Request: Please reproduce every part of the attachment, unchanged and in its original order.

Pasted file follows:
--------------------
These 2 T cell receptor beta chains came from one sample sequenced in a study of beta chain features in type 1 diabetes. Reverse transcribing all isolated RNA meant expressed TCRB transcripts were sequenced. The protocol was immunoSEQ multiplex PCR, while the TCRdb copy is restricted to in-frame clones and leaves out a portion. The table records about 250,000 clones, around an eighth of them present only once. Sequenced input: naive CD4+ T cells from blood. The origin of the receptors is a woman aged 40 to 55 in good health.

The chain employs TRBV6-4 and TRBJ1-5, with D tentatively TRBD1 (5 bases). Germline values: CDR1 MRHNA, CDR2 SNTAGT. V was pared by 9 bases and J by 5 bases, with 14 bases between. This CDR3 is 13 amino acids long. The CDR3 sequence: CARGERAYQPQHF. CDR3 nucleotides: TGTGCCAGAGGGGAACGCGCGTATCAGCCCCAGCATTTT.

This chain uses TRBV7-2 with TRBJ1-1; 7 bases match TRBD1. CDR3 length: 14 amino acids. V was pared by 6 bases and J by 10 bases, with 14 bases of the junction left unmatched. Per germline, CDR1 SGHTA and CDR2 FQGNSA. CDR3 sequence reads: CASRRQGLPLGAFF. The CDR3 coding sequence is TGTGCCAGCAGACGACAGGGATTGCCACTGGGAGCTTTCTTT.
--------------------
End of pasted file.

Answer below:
These 2 T cell receptor beta chains came from one sample sequenced in a study of beta chain features in type 1 diabetes. Reverse transcribing all isolated RNA meant expressed TCRB transcripts were sequenced. The protocol was immunoSEQ multiplex PCR, while the TCRdb copy is restricted to in-frame clones and leaves out a portion. The table records about 250,000 clones, around an eighth of them present only once. Sequenced input: naive CD4+ T cells from blood. The origin of the receptors is a woman aged 40 to 55 in good health.

The chain employs TRBV6-4 and TRBJ1-5, with D tentatively TRBD1 (5 bases). Germline values: CDR1 MRHNA, CDR2 SNTAGT. V was pared by 9 bases and J by 5 bases, with 14 bases between. This CDR3 is 13 amino acids long. The CDR3 sequence: CARGERAYQPQHF. CDR3 nucleotides: TGTGCCAGAGGGGAACGCGCGTATCAGCCCCAGCATTTT.

This chain uses TRBV7-2 with TRBJ1-1; 7 bases match TRBD1. CDR3 length: 14 amino acids. V was pared by 6 bases and J by 10 bases, with 14 bases of the junction left unmatched. Per germline, CDR1 SGHTA and CDR2 FQGNSA. CDR3 sequence reads: CASRRQGLPLGAFF. The CDR3 coding sequence is TGTGCCAGCAGACGACAGGGATTGCCACTGGGAGCTTTCTTT.